Additionally, credit freezes are governed by laws. Those laws ensure a free will protect your credit accounts and that you can put a freeze in place—or remove it—for free. Under the Economic Growth, Regulatory Relief, and Consumer Protection Act enacted in 2018, credit freezes are required to be free as are one-year fraud alerts.

Credit locks aren’t necessarily free and are simply agreements between you and the credit bureau with no legal protection in place. In other words, the credit bureaus aren’t responsible if you have a lock in place and a new credit account ends up being opened in your name.

When to Use a Freeze or Lock or Alert

If you think your credit report and other personal data have been compromised or exposed, or your risk of exposure is high, consider a credit freeze. Sometimes placing a freeze on your credit can be a hassle and can be in place at a bad time.

A credit lock can be used as more of a preventative measure to help safeguard your information before anything actually happens.

There are also times that simply placing a fraud alert on your credit file is more beneficial. A fraud alert is essentially a shorter-term soft lock. Per the FTC, a fraud alert “requires companies to verify your identity before extending new credit. Usually, that means calling you to check if you’re really trying to open a new account.” Fraud alerts usually last 90 days but can be put in place for up to a year and at no cost to you. They won’t prevent soft inquiries to your file, which may be more convenient when you’re trying to monitor your credit score through a service, such as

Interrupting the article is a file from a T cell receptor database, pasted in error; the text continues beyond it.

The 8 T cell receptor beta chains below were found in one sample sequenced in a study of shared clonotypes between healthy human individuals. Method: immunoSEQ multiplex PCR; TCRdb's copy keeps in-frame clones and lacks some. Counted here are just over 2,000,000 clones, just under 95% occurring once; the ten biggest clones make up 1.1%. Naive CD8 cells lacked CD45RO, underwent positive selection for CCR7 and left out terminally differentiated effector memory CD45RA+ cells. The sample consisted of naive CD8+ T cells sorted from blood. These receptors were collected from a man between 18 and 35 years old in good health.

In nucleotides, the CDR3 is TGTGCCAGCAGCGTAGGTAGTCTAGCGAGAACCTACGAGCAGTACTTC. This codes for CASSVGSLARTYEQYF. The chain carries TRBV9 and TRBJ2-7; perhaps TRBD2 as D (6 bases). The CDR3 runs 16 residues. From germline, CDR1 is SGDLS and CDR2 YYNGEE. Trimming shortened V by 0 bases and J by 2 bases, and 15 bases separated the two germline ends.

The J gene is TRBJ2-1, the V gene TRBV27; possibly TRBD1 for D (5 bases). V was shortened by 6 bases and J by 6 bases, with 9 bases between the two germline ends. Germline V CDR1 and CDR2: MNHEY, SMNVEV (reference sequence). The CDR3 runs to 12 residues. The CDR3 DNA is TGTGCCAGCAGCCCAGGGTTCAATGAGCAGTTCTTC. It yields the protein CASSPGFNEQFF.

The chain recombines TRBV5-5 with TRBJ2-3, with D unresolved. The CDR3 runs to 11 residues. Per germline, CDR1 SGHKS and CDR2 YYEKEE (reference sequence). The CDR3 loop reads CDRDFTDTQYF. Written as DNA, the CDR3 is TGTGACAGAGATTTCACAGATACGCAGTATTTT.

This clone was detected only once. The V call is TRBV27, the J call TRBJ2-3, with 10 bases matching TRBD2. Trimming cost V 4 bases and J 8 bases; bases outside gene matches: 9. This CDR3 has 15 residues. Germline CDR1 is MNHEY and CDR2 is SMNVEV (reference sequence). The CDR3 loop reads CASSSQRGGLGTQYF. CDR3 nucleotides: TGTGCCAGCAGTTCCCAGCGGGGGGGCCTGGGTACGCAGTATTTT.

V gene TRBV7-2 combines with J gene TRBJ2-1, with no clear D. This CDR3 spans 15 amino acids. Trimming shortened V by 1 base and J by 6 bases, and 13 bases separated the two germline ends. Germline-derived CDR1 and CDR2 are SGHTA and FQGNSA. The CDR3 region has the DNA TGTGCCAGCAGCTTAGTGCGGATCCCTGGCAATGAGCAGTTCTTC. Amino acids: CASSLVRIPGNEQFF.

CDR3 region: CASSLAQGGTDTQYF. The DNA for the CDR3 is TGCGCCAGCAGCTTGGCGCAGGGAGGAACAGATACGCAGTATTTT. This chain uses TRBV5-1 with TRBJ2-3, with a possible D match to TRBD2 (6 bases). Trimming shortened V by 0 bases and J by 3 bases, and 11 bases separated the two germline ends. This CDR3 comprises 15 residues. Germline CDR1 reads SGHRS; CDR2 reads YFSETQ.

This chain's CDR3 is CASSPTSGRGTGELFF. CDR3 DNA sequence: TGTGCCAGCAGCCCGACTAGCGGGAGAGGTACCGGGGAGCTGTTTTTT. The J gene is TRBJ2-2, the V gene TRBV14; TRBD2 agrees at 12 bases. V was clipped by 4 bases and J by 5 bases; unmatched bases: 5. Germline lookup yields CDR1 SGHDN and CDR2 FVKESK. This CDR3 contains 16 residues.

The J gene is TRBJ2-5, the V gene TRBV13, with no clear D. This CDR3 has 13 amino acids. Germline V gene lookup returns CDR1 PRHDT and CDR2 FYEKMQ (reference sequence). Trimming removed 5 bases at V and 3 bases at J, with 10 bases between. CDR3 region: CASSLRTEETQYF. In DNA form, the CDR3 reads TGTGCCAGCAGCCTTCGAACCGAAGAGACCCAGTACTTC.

Why Lock or Freeze Your Credit?

In many cases of identity theft, a thief finds an unsuspecting victim’s name and Social Security number. If that victim has a satisfactory credit score, the thief uses the victim’s information to open a new line of credit—usually, a credit card that’s sent to an address known only to the thief.

Once you’re a victim of identity theft and an identity thief has a card in your name, they usually make quick, high-volume charges—often charging thousands or tens of thousands of dollars’ worth of clothes, computers, digital television sets or other merchandise in a short space of time. Responsibility for the price tag of a fraudulent spending spree often falls on either the bank that issued the card or the merchant who sold the goods to a thief.

However, the victim shoulders ongoing costs including a damaged credit score, legal fees, denied loans, phone calls from debt collectors and hours spent trying to address and undo the damage.